We remember Sept. 11, with horror, pain and selflessness

Twenty years ago, on Sept. 11, 2001, the day dawned bright and clear in New York, as it did in Cincinnati.

At 8:46 a.m., when American Airlines Flight 11 crashed into floors 93 through 99 of the North Tower of the World Trade Center, everything changed.

October 11, 2001: Deana O'Connell-Thomas of Milford and her husband, Navy veteran Dallas Thomas, look down at their candles during a candlelight vigil held at Victor Stier Memorial Park in Milford in memory of the victims of the Sept. 11 terrorist attacks.

Everyone in the country that day, from that moment on, was an eyewitness to horror, and a partner in the disbelief and realization – no, abject fear – that this was not going to be over in a day.

If ever.

We asked readers to tell us about their starkest memories of the day to help us remember, with both great sorrow and great pride, how we responded.

These are some of their stories.

On the ground

Diane Hunter’s husband called her from his Water Street office in Manhattan. He told her he had seen the second plane hit the South Tower. He then told his staff to evacuate immediately. She was safe on Long Island.

The day unfolded for her, as for all of us, minute by minute, horror upon horror, an endless dive into a place most of us had never been. Afraid for ourselves. Afraid for our country. Afraid of what it all meant.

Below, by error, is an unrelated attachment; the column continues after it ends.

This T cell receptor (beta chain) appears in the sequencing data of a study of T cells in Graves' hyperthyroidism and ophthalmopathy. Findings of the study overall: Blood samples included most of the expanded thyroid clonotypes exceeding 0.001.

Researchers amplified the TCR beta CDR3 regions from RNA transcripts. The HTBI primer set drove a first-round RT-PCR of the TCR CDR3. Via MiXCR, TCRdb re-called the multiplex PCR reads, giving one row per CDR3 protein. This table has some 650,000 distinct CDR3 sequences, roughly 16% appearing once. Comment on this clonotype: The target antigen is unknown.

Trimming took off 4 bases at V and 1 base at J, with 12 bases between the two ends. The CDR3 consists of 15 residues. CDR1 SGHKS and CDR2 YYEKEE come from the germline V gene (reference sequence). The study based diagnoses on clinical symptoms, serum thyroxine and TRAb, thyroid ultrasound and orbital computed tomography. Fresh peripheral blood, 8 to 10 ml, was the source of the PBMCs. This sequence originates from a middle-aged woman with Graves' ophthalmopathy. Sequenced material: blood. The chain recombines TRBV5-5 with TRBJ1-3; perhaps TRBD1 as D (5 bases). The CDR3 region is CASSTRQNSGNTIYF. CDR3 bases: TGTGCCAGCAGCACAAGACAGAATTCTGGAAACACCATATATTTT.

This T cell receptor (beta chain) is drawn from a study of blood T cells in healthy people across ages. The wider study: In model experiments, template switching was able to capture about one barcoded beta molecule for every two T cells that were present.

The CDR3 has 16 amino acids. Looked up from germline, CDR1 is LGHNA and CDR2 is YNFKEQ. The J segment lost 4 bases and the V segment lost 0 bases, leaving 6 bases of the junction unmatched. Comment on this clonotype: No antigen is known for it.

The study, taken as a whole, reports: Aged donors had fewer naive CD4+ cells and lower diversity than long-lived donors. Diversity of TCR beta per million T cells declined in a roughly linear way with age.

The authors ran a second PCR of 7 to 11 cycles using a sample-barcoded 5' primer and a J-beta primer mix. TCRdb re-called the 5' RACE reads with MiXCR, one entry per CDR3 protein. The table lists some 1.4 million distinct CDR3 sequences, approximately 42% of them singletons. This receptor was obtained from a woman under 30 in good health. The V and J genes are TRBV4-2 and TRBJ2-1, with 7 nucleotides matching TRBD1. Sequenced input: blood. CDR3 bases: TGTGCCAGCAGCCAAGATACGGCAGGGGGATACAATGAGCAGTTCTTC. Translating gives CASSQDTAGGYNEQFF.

September 16, 2001: Firefighters Scott Baum, left, with the Hamilton Fire Department, and Jeff Capano, with West Chester, hang a flag between two of the departments' ladder trucks as they cross the ladders in front of the Fallen Firefighters Monument on Monument Street in Hamilton before a fire and police prayer service for the firefighters and officers who gave their lives after the Sept. 11 terrorist attacks.

The now-Union, Kentucky, woman watched it all from across the East River. Three people she knew died that day. Two were firefighters.

Her mourning for them continues to this day.

Linda Cajka reported to work as usual at the Pentagon that morning. The chief exhibit specialist for the Army Museum System had the responsibility for caring for and storing all of the Army's artifacts and paintings in the building where she worked.

Source link

Show More

Leave a Reply

Your email address will not be published. Required fields are marked *

Back to top button